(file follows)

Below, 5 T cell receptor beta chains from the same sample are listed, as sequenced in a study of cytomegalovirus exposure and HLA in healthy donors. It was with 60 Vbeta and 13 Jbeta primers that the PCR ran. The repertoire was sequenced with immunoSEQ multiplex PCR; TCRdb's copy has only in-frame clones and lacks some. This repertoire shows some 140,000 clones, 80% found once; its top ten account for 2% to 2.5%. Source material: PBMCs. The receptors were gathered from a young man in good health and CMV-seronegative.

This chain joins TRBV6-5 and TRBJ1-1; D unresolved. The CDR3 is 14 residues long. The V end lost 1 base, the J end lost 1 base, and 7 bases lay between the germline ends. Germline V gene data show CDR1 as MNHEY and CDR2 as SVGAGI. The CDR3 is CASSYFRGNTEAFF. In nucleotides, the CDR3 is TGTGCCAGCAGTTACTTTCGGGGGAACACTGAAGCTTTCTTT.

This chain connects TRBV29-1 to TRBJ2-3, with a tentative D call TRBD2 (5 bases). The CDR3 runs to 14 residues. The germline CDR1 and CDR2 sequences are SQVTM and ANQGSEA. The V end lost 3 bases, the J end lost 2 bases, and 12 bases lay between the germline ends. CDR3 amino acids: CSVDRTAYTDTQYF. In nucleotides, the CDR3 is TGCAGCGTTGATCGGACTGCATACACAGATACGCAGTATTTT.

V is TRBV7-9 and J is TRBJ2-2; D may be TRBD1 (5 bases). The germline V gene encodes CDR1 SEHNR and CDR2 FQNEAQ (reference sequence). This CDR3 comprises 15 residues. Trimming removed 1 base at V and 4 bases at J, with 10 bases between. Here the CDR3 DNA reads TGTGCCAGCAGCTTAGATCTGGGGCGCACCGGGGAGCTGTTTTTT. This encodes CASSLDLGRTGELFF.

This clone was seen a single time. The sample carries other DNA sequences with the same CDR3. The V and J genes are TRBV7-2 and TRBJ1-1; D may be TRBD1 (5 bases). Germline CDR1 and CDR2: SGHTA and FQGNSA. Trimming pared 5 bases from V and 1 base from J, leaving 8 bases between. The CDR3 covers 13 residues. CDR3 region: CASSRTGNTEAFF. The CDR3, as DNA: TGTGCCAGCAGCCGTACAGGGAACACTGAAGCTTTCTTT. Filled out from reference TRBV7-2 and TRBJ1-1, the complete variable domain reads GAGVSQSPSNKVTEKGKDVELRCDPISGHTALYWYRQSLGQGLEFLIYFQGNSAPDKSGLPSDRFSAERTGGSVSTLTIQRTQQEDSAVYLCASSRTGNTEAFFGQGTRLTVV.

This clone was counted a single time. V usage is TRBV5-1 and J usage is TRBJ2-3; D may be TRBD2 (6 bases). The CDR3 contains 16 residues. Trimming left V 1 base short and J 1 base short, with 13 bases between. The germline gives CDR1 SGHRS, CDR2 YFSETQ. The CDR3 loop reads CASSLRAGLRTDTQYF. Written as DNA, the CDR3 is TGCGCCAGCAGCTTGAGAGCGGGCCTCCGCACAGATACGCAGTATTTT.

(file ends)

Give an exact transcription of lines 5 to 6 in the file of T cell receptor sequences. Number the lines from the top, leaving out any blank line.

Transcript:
This clone was seen a single time. The sample carries other DNA sequences with the same CDR3. The V and J genes are TRBV7-2 and TRBJ1-1; D may be TRBD1 (5 bases). Germline CDR1 and CDR2: SGHTA and FQGNSA. Trimming pared 5 bases from V and 1 base from J, leaving 8 bases between. The CDR3 covers 13 residues. CDR3 region: CASSRTGNTEAFF. The CDR3, as DNA: TGTGCCAGCAGCCGTACAGGGAACACTGAAGCTTTCTTT. Filled out from reference TRBV7-2 and TRBJ1-1, the complete variable domain reads GAGVSQSPSNKVTEKGKDVELRCDPISGHTALYWYRQSLGQGLEFLIYFQGNSAPDKSGLPSDRFSAERTGGSVSTLTIQRTQQEDSAVYLCASSRTGNTEAFFGQGTRLTVV.

This clone was counted a single time. V usage is TRBV5-1 and J usage is TRBJ2-3; D may be TRBD2 (6 bases). The CDR3 contains 16 residues. Trimming left V 1 base short and J 1 base short, with 13 bases between. The germline gives CDR1 SGHRS, CDR2 YFSETQ. The CDR3 loop reads CASSLRAGLRTDTQYF. Written as DNA, the CDR3 is TGCGCCAGCAGCTTGAGAGCGGGCCTCCGCACAGATACGCAGTATTTT.